Getting started with Scala and Scalatra – Part I

In this series of tutorials we’re going to look a bit closer at scalatra. Scalatra is a lightweight scala based micro-web framework, that can be used to create high performance websites and APIs. In this first tutorial we’ll just get started with the installation of scalatra and import our test project into Eclipse.

SBT and giter8

Before you can get started you need to install a couple of tools (I’m assuming you’ve got a JDK 1.6+ installed). I’ll give you the condensed installation instructions, and extensive version of this can be found at the following scalatra page (http://www.scalatra.org/getting-started/first-steps.html). This approach should work for most environments, for my own however, it didn’t work… It downloaded old versions of giter8 and an old version of sbt. For sbt I used macports to get the latest version:

port install sbt

And I also downloaded giter8 manually.

curl https://raw.github.com/n8han/conscript/master/setup.sh | sh
cs n8han/giter8

This last command will install g8 in your /bin directory. I’ve tested this with this g8 version:

~/bin/g8
 
giter8 0.5.0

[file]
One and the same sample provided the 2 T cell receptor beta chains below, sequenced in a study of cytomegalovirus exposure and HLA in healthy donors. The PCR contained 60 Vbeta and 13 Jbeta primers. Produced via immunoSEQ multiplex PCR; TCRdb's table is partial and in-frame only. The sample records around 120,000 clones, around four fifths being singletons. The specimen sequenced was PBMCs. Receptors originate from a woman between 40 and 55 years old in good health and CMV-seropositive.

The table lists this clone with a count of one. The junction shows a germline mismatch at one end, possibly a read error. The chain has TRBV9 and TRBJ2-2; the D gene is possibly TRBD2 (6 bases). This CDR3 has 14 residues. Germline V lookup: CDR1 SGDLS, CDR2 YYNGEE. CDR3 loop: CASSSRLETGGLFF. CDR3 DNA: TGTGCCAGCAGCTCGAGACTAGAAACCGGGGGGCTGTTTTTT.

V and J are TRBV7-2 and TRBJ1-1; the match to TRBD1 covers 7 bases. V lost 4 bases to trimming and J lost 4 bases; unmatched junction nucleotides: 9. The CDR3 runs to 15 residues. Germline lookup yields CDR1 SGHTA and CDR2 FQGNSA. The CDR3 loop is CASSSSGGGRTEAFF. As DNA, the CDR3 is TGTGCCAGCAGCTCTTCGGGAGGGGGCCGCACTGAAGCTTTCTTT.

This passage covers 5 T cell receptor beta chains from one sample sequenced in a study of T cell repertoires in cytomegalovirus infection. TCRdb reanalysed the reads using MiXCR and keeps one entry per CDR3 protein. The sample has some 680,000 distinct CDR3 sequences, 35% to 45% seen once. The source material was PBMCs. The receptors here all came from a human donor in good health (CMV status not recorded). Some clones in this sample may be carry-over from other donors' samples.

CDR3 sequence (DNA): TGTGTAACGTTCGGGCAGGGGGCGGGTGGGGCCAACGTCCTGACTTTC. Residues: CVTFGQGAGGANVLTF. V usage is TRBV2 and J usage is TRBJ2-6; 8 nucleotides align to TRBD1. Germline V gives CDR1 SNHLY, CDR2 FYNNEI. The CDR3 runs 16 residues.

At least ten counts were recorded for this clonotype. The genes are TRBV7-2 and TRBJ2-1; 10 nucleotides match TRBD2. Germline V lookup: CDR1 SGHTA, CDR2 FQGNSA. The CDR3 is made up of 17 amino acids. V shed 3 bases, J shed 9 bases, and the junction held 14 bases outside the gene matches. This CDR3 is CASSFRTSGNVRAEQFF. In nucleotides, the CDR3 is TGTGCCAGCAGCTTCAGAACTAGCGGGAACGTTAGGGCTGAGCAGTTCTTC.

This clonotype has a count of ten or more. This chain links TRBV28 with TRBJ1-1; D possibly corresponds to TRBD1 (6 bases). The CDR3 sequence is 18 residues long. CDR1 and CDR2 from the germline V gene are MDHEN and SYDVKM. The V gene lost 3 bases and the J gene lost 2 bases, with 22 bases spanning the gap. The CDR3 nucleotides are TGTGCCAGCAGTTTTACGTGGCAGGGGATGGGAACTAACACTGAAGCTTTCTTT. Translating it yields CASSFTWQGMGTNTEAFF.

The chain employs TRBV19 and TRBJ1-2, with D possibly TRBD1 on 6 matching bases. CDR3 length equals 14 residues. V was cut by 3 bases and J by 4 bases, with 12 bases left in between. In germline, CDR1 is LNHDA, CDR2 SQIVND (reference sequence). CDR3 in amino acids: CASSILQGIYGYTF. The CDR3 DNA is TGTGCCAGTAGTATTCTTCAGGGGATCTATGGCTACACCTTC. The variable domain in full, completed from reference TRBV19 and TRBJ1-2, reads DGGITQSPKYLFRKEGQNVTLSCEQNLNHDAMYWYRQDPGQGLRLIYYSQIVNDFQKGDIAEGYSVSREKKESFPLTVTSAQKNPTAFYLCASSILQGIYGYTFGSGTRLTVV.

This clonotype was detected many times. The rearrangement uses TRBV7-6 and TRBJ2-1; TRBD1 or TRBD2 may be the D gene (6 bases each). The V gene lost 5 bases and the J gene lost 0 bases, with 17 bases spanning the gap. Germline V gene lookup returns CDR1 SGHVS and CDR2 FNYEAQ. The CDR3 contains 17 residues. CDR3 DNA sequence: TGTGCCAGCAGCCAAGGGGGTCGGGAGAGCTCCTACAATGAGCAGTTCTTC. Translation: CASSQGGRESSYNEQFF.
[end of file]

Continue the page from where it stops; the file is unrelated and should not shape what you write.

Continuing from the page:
Usage: g8 [TEMPLATE] [OPTION]...
Apply specified template.
 
OPTIONS
    -b, --branch
        Resolves a template within a given branch
    --paramname=paramvalue
        Set given parameter value and bypass interaction.
 
 
Apply template and interactively fulfill parameters.
    g8 n8han/giter8
 
Or
    g8 git://github.com/n8han/giter8.git
 
Apply template from a remote branch
    g8 n8han/giter8 -b some-branch
 
Apply template from a local repo
    g8 file://path/to/the/repo
 
Apply given name parameter and use defaults for all others.
    g8 n8han/giter8 --name=template-test


Create initial project

Go to the root directory where you keep you projects and run the following:

jos@Joss-MacBook-Pro.local:~/dev/scalatra/firststeps$ g8 scalatra/scalatra-sbt